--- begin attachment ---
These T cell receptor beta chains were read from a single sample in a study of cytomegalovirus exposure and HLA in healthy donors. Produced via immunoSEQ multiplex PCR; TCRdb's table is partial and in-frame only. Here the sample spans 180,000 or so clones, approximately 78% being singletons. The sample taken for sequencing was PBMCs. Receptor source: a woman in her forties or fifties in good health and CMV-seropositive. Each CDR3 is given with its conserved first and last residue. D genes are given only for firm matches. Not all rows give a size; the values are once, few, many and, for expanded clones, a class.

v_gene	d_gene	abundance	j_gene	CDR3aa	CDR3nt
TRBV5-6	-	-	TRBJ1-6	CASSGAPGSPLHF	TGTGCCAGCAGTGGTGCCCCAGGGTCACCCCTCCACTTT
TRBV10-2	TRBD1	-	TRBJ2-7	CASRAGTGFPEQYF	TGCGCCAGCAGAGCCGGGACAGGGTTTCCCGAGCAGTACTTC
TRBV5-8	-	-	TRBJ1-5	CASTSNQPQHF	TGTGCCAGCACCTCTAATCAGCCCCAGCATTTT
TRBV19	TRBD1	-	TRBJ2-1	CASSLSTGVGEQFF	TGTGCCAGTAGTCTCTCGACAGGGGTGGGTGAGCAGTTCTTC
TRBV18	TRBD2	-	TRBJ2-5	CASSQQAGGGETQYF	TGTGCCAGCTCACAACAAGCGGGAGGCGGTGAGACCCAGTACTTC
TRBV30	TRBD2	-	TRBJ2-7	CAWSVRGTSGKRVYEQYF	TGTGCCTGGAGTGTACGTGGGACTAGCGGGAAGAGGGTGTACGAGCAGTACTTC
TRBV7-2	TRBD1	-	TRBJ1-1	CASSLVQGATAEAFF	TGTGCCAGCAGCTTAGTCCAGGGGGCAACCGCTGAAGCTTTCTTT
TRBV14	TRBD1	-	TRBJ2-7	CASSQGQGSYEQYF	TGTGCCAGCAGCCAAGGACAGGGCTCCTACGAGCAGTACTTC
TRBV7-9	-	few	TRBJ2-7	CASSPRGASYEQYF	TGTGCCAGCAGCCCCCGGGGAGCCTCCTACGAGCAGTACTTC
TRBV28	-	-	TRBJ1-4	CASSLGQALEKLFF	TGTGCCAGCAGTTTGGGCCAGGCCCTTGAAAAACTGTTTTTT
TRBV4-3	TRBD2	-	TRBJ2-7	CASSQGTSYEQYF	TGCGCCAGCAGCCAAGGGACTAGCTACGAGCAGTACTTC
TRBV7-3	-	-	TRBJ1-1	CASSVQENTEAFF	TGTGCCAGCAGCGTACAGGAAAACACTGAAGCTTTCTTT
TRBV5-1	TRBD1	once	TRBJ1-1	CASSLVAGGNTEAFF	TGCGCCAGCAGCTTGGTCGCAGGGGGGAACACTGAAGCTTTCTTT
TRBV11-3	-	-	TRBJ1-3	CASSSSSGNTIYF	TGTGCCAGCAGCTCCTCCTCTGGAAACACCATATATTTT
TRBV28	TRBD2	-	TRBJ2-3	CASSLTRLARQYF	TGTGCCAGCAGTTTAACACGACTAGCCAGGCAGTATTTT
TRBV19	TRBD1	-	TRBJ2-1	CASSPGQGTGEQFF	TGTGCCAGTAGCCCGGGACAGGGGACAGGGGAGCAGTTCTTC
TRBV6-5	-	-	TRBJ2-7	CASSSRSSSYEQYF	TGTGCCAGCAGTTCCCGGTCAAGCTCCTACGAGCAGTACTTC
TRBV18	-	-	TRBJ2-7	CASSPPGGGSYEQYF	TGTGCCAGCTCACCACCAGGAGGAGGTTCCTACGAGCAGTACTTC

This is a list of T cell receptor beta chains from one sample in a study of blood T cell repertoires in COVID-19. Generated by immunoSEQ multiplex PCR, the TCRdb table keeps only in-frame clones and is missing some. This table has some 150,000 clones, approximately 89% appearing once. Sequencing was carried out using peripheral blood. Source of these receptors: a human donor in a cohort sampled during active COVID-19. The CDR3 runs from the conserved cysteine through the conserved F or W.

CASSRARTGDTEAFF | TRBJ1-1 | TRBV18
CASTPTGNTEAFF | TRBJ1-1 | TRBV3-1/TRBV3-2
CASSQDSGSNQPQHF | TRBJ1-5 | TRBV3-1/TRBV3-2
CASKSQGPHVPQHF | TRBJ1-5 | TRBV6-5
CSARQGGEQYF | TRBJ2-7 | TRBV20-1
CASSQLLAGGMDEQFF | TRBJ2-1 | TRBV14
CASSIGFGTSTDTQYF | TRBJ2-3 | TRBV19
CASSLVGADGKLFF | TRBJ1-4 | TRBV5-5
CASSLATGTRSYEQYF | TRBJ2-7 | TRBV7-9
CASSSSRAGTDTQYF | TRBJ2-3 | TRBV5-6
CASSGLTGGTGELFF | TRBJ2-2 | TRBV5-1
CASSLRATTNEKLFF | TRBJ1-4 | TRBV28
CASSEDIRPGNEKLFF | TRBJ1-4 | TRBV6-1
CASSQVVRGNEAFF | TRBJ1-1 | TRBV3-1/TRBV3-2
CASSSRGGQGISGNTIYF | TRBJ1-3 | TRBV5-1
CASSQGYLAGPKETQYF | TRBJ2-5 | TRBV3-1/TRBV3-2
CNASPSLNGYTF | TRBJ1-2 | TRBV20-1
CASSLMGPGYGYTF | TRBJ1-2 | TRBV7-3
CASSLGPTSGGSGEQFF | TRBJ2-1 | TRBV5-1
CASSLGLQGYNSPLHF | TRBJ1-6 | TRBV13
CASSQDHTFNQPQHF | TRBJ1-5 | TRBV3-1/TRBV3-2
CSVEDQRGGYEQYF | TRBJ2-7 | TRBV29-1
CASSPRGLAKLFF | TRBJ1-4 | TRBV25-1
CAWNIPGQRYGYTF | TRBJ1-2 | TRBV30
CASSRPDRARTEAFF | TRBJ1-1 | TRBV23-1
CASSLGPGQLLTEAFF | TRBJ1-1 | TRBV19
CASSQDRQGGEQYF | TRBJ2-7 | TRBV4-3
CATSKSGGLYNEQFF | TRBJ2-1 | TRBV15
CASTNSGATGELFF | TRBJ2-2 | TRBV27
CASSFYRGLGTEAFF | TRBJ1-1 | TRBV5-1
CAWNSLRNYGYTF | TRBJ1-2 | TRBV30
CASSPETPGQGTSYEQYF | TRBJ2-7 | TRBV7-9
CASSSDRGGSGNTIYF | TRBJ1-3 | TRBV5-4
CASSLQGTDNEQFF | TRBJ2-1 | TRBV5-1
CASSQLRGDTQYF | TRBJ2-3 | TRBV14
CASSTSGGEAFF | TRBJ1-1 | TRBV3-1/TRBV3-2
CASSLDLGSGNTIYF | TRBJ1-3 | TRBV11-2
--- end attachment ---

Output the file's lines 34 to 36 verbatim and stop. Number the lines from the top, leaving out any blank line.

CASSEDIRPGNEKLFF | TRBJ1-4 | TRBV6-1
CASSQVVRGNEAFF | TRBJ1-1 | TRBV3-1/TRBV3-2
CASSSRGGQGISGNTIYF | TRBJ1-3 | TRBV5-1